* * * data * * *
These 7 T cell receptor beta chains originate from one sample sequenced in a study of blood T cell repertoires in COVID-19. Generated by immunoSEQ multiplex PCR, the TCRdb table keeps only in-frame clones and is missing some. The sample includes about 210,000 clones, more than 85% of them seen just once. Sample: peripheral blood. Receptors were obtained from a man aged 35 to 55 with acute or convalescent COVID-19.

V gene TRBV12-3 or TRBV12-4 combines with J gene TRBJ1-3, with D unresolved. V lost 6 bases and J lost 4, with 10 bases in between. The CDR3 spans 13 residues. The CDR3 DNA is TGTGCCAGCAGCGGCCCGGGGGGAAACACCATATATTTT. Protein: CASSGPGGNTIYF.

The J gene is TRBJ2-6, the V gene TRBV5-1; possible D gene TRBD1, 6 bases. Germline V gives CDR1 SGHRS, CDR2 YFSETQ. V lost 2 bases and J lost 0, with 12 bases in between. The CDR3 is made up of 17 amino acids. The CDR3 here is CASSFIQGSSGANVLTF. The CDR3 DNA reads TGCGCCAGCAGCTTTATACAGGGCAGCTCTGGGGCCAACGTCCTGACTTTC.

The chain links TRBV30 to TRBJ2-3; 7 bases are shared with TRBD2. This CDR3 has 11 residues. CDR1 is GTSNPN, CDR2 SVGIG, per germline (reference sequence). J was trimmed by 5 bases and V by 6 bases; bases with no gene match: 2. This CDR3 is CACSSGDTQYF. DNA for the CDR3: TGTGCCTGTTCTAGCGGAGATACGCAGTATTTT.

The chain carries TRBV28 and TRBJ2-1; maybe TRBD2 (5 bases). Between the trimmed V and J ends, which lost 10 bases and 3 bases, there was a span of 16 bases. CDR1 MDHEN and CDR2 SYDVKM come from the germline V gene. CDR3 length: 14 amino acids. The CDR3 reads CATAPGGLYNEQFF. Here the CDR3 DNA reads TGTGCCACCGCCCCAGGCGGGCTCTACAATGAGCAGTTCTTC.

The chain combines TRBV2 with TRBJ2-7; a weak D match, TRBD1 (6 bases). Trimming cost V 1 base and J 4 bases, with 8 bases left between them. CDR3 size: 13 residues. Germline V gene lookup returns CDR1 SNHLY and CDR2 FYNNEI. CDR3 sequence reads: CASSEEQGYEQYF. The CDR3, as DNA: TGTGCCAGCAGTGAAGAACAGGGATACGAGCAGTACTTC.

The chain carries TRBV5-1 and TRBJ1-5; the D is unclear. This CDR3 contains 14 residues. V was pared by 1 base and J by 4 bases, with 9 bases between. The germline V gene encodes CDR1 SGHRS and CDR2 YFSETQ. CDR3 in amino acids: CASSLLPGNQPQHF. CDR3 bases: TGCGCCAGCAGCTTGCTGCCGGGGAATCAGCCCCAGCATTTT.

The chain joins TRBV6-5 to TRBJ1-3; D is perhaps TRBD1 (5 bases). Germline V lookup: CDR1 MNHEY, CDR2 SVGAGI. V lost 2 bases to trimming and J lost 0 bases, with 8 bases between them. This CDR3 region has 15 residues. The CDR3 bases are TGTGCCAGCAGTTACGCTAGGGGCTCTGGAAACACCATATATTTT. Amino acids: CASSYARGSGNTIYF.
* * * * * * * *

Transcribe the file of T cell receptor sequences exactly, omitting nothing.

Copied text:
These 7 T cell receptor beta chains originate from one sample sequenced in a study of blood T cell repertoires in COVID-19. Generated by immunoSEQ multiplex PCR, the TCRdb table keeps only in-frame clones and is missing some. The sample includes about 210,000 clones, more than 85% of them seen just once. Sample: peripheral blood. Receptors were obtained from a man aged 35 to 55 with acute or convalescent COVID-19.

V gene TRBV12-3 or TRBV12-4 combines with J gene TRBJ1-3, with D unresolved. V lost 6 bases and J lost 4, with 10 bases in between. The CDR3 spans 13 residues. The CDR3 DNA is TGTGCCAGCAGCGGCCCGGGGGGAAACACCATATATTTT. Protein: CASSGPGGNTIYF.

The J gene is TRBJ2-6, the V gene TRBV5-1; possible D gene TRBD1, 6 bases. Germline V gives CDR1 SGHRS, CDR2 YFSETQ. V lost 2 bases and J lost 0, with 12 bases in between. The CDR3 is made up of 17 amino acids. The CDR3 here is CASSFIQGSSGANVLTF. The CDR3 DNA reads TGCGCCAGCAGCTTTATACAGGGCAGCTCTGGGGCCAACGTCCTGACTTTC.

The chain links TRBV30 to TRBJ2-3; 7 bases are shared with TRBD2. This CDR3 has 11 residues. CDR1 is GTSNPN, CDR2 SVGIG, per germline (reference sequence). J was trimmed by 5 bases and V by 6 bases; bases with no gene match: 2. This CDR3 is CACSSGDTQYF. DNA for the CDR3: TGTGCCTGTTCTAGCGGAGATACGCAGTATTTT.

The chain carries TRBV28 and TRBJ2-1; maybe TRBD2 (5 bases). Between the trimmed V and J ends, which lost 10 bases and 3 bases, there was a span of 16 bases. CDR1 MDHEN and CDR2 SYDVKM come from the germline V gene. CDR3 length: 14 amino acids. The CDR3 reads CATAPGGLYNEQFF. Here the CDR3 DNA reads TGTGCCACCGCCCCAGGCGGGCTCTACAATGAGCAGTTCTTC.

The chain combines TRBV2 with TRBJ2-7; a weak D match, TRBD1 (6 bases). Trimming cost V 1 base and J 4 bases, with 8 bases left between them. CDR3 size: 13 residues. Germline V gene lookup returns CDR1 SNHLY and CDR2 FYNNEI. CDR3 sequence reads: CASSEEQGYEQYF. The CDR3, as DNA: TGTGCCAGCAGTGAAGAACAGGGATACGAGCAGTACTTC.

The chain carries TRBV5-1 and TRBJ1-5; the D is unclear. This CDR3 contains 14 residues. V was pared by 1 base and J by 4 bases, with 9 bases between. The germline V gene encodes CDR1 SGHRS and CDR2 YFSETQ. CDR3 in amino acids: CASSLLPGNQPQHF. CDR3 bases: TGCGCCAGCAGCTTGCTGCCGGGGAATCAGCCCCAGCATTTT.

The chain joins TRBV6-5 to TRBJ1-3; D is perhaps TRBD1 (5 bases). Germline V lookup: CDR1 MNHEY, CDR2 SVGAGI. V lost 2 bases to trimming and J lost 0 bases, with 8 bases between them. This CDR3 region has 15 residues. The CDR3 bases are TGTGCCAGCAGTTACGCTAGGGGCTCTGGAAACACCATATATTTT. Amino acids: CASSYARGSGNTIYF.